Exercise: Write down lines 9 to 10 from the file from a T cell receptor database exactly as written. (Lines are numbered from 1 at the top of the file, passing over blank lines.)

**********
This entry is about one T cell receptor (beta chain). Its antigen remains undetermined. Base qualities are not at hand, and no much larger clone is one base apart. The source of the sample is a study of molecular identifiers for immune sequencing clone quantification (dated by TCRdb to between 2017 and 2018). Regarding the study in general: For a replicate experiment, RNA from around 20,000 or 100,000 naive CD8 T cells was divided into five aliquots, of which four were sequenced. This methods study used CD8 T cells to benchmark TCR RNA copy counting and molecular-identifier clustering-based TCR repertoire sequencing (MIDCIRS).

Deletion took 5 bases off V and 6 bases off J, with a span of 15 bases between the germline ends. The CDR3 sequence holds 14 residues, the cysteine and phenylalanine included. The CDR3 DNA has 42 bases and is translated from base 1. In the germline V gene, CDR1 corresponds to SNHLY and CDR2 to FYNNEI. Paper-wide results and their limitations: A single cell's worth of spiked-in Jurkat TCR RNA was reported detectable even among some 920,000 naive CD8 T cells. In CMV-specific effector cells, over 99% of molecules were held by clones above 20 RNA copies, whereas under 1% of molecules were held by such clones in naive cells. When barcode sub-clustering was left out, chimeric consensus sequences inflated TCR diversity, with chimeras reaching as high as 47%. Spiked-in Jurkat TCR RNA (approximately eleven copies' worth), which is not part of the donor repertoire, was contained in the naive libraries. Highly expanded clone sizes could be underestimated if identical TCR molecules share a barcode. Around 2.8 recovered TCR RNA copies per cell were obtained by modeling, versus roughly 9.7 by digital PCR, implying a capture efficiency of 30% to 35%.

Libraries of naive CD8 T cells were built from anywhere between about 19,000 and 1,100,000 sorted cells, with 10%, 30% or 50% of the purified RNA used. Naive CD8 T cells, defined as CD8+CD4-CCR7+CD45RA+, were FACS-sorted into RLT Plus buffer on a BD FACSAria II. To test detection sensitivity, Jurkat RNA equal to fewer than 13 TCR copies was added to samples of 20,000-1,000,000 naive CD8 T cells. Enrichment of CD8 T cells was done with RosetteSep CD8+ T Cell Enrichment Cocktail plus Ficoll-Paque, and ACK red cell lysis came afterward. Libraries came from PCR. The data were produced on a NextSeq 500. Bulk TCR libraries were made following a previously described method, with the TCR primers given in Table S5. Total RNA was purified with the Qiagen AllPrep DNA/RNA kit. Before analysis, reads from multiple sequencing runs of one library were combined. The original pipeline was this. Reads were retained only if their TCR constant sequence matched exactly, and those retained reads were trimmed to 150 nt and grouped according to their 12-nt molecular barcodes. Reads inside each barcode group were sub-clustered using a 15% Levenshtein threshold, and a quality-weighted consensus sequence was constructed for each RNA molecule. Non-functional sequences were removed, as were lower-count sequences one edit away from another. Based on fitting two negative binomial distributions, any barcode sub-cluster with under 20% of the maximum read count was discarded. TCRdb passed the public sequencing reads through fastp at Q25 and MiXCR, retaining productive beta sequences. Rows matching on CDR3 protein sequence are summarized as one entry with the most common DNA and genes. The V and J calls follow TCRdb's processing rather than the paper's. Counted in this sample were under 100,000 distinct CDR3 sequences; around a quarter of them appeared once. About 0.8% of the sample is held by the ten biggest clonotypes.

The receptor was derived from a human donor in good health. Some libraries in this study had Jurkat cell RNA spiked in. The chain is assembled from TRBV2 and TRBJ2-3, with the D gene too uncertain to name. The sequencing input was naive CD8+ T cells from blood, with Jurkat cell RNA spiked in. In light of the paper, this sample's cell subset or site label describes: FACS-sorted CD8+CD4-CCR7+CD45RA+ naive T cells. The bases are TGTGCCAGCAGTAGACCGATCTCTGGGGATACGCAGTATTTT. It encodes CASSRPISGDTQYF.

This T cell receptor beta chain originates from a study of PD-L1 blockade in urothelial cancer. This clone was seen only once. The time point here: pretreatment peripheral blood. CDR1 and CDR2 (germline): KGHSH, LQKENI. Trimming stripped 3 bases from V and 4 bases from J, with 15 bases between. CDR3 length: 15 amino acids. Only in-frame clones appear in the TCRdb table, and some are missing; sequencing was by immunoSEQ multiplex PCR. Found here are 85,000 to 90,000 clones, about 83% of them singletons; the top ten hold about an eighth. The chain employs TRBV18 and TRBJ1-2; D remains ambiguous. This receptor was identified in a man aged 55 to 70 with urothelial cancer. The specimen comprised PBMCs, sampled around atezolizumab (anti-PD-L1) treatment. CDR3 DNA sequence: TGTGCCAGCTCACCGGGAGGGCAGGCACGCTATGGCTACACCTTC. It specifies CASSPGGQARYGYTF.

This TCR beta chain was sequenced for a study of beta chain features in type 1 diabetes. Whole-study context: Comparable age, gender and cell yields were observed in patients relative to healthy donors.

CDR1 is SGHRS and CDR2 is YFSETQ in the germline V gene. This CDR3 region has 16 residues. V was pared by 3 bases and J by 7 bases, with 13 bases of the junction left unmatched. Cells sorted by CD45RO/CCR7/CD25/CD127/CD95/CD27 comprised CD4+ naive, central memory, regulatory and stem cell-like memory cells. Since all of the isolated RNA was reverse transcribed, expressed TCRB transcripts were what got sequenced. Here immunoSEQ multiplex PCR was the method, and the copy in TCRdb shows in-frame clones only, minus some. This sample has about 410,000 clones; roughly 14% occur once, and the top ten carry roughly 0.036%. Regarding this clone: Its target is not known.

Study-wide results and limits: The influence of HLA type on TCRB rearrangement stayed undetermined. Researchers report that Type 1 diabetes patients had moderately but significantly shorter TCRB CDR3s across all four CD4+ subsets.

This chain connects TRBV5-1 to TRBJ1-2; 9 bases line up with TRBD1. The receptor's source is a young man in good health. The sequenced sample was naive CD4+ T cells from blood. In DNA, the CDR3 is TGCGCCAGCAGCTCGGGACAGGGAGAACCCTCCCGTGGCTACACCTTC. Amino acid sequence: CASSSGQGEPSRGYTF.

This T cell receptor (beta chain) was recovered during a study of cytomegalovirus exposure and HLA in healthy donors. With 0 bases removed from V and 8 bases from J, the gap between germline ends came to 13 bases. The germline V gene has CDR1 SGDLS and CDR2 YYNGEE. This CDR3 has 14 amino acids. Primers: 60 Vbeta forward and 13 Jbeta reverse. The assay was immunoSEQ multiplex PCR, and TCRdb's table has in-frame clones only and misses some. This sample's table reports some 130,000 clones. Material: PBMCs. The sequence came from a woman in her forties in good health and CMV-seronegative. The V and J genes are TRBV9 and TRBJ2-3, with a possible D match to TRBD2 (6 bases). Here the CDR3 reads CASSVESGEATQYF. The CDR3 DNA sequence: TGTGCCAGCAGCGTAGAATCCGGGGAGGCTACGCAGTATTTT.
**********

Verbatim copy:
This chain connects TRBV5-1 to TRBJ1-2; 9 bases line up with TRBD1. The receptor's source is a young man in good health. The sequenced sample was naive CD4+ T cells from blood. In DNA, the CDR3 is TGCGCCAGCAGCTCGGGACAGGGAGAACCCTCCCGTGGCTACACCTTC. Amino acid sequence: CASSSGQGEPSRGYTF.

This T cell receptor (beta chain) was recovered during a study of cytomegalovirus exposure and HLA in healthy donors. With 0 bases removed from V and 8 bases from J, the gap between germline ends came to 13 bases. The germline V gene has CDR1 SGDLS and CDR2 YYNGEE. This CDR3 has 14 amino acids. Primers: 60 Vbeta forward and 13 Jbeta reverse. The assay was immunoSEQ multiplex PCR, and TCRdb's table has in-frame clones only and misses some. This sample's table reports some 130,000 clones. Material: PBMCs. The sequence came from a woman in her forties in good health and CMV-seronegative. The V and J genes are TRBV9 and TRBJ2-3, with a possible D match to TRBD2 (6 bases). Here the CDR3 reads CASSVESGEATQYF. The CDR3 DNA sequence: TGTGCCAGCAGCGTAGAATCCGGGGAGGCTACGCAGTATTTT.